• Double check the dimension of the poster boards.
  • Have your poster printed earlier. Don't wait till the last day. I usually opt for fabric posters because they can be folded and stuffed into the luggage.
  • Sometimes you can reuse your posters (e.g. internal research day in your university, etc.) So, don't print any conference name or date on your poster directly. If the organizer requires you to display abstract number, print that on a separate piece of paper, and display that next to your poster.
  • Pre-print some returning labels if you want to do some sightseeing around the city after the conference, you can mail the poster tube and conference materials back to home.
  • Try to talk and see if any of your friends have friends in the city. It's easier to get a closer non-touristy look of the place if you have some local guiding you.
  • Bring some push pins for your poster just in case.
  • If you're planning to give out an A4 version of your poster, it's time to print some as well.
  • Bring some business cards (or print some in case someone would like to contact you.)
  • Work on a 1-2 minutes speech that summarizes your poster.

Once you're there

  • Try going to the conference center the day before and weed out all the transportation problems.
  • Identify the room and board for your poster before hand.
  • When you are free to join presentations and look at posters, follow your previous chosen options. Don't be too greedy, if you aimlessly take in everything you will get overwhelmed and tired very soon.
  • Some conferences organize local tours and dinner parties. Take advantages of those.
  • Have some note-taking device ready for main points, resources or references. Also bring your phone w/ camera or digital camera with you in case you want to take a picture of a poster (with permission of the presenter.) Focus on comprehension, not recording. I have seen some conference attendants just walking around taking picture of every single poster as if they are rare birds. Meanwhile, they didn't even greet or talk to the presenters who were right there; it was sad to look at.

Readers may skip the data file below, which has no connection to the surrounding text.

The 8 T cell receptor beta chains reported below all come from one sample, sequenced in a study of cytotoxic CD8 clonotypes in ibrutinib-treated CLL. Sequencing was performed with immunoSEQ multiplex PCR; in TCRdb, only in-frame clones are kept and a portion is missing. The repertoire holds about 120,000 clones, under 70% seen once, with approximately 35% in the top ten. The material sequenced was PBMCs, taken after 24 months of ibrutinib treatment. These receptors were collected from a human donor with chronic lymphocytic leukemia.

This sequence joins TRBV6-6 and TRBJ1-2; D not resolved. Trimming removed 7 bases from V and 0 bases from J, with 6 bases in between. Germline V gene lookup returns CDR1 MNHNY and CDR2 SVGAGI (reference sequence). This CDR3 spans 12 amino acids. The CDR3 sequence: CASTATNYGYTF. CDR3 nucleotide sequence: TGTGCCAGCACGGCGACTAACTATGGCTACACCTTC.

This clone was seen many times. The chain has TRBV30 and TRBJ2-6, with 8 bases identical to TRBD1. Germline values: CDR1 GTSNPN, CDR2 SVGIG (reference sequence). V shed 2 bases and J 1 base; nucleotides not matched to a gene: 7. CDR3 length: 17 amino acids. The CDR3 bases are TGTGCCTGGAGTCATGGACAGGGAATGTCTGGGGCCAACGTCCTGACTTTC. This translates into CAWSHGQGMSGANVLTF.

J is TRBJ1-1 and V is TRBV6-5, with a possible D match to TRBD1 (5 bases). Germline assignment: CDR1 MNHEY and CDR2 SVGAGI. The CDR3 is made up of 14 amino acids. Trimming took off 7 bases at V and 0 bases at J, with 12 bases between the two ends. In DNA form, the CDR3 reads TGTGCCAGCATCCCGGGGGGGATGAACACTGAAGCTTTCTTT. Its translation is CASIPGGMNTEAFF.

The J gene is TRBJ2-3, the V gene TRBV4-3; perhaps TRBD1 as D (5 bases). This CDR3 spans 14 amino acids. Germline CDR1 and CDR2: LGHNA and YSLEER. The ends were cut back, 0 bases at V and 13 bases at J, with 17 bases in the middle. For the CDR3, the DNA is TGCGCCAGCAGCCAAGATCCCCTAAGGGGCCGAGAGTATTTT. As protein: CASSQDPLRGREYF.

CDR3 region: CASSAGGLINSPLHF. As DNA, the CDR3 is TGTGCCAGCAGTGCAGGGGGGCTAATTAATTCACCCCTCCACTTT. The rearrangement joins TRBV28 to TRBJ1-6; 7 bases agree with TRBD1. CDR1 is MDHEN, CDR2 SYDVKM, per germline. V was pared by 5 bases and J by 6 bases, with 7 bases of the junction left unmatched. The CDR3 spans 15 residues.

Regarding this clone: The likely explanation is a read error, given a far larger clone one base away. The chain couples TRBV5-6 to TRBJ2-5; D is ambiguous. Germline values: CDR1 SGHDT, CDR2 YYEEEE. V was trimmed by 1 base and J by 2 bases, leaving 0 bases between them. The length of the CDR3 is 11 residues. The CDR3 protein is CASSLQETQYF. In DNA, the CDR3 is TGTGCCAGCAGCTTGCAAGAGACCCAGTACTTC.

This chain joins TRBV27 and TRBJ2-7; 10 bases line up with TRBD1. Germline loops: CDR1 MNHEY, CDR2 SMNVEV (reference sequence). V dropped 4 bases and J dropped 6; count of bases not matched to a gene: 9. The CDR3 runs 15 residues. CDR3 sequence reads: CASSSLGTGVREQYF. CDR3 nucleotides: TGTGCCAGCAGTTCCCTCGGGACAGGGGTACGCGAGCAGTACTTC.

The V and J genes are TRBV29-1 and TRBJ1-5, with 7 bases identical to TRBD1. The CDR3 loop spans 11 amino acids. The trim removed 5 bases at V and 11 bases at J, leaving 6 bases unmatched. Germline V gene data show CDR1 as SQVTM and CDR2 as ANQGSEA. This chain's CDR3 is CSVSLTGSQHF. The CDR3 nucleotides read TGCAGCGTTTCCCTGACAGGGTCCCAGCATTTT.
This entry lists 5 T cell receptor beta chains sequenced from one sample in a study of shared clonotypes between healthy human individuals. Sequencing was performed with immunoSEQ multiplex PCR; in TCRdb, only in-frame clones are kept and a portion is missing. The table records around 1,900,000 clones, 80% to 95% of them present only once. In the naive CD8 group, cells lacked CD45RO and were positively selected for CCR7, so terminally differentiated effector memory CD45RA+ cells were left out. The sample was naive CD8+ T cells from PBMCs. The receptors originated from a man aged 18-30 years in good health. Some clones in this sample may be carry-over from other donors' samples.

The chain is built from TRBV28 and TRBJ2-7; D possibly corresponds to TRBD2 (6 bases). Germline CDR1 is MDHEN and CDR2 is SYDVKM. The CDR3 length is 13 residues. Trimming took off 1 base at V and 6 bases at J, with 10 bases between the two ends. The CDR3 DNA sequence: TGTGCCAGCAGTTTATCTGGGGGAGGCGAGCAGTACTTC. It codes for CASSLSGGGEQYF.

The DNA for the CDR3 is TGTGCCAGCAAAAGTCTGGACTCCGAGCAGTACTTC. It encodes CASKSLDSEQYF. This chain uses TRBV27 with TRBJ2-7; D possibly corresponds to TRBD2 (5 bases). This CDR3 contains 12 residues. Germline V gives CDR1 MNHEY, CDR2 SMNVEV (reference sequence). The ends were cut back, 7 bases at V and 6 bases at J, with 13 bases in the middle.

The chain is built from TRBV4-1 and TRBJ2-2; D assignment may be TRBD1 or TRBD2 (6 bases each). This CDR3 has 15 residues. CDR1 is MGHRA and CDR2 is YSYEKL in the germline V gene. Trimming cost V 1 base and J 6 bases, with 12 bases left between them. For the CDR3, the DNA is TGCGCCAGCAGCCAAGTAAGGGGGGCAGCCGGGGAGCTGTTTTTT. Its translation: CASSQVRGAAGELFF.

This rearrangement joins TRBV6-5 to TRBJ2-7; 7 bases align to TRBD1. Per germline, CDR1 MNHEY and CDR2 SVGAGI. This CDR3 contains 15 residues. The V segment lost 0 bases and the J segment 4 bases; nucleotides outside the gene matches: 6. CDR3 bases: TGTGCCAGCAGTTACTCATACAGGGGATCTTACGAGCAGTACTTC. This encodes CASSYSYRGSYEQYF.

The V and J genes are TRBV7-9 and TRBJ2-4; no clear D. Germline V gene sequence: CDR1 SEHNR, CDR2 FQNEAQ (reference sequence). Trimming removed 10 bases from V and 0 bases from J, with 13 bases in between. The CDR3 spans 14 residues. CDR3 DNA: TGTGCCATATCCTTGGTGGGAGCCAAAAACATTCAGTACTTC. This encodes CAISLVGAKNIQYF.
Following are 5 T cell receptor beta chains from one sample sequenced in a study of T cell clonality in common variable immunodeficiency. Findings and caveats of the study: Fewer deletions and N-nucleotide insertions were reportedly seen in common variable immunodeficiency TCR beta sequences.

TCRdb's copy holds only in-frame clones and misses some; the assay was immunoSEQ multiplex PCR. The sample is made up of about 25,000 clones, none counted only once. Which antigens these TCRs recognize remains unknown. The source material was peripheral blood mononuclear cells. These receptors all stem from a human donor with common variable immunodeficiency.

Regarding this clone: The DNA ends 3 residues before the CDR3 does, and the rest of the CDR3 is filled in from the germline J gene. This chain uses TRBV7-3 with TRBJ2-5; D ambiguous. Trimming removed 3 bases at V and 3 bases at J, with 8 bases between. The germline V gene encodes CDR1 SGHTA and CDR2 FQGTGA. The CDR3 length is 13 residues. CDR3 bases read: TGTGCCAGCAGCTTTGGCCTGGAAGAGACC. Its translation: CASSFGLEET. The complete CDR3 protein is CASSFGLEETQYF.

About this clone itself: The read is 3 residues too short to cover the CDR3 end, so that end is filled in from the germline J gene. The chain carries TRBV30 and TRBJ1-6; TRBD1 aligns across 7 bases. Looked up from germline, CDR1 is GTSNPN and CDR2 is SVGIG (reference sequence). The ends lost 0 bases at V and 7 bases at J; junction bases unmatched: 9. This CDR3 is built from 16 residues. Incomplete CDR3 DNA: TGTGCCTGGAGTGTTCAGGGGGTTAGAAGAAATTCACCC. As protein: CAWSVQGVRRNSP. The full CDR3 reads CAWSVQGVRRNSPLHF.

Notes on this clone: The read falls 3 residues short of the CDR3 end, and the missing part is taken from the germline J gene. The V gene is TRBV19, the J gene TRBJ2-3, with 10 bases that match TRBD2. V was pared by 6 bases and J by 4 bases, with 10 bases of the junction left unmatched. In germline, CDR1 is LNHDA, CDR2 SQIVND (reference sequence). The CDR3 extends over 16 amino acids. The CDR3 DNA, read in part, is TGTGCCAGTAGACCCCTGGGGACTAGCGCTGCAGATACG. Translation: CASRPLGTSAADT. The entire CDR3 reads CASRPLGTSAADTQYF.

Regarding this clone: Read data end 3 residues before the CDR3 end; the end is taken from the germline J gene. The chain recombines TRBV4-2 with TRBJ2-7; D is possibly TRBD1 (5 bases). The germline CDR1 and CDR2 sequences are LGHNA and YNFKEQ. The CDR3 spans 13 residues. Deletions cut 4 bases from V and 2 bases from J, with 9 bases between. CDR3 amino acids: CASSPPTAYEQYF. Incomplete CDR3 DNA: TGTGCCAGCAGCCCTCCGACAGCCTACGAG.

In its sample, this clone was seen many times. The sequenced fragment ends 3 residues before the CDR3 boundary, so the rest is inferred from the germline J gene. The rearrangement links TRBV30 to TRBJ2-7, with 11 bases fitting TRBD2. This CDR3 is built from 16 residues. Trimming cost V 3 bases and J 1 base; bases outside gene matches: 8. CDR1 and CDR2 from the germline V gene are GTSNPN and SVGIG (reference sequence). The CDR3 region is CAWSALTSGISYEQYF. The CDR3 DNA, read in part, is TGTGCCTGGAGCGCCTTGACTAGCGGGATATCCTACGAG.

• It's absolutely okay that you don't know their subject. Just be straightforward: "I study [whatever] so am not too familiar with this, could you tell me what are the implications or applications of your findings to the field/my field?"
  • Try challenge yourself by asking at least one question in each session or on each day.
  • When manning your poster, ask any viewer if they'd like a summary, and give that 1-2 minutes talk that you prepared. Ask them to ask you any questions. Sometimes conversations take off, sometimes not. Don't feel awkward if nothing is said.
  • Befriend the poster presenters around you, as they probably share the same research area as you do.
  • During the off-conference time, do some sightseeing.
  • Save all the receipts, boarding passes, etc. for reimbursement.

After the conference

  • Continue to travel if you have developed a travel plan.
  • Evaluate what you learned, assess what interested you in the process, and what kind of techniques or information you can incorporate into your research.

Generally, don't confine what to learn. Because sometimes we don't know enough to know what should or should not be learned. Just be open, pick a good mix of topics that are about 50% that you are familiar with, 30% somewhat but not sure what they are, and 20% completely over your head.

Also, don't just look at the academic side. Connect with people and learn something about how they craft their research, or how they speak eloquently, etc. It's not all about the contents.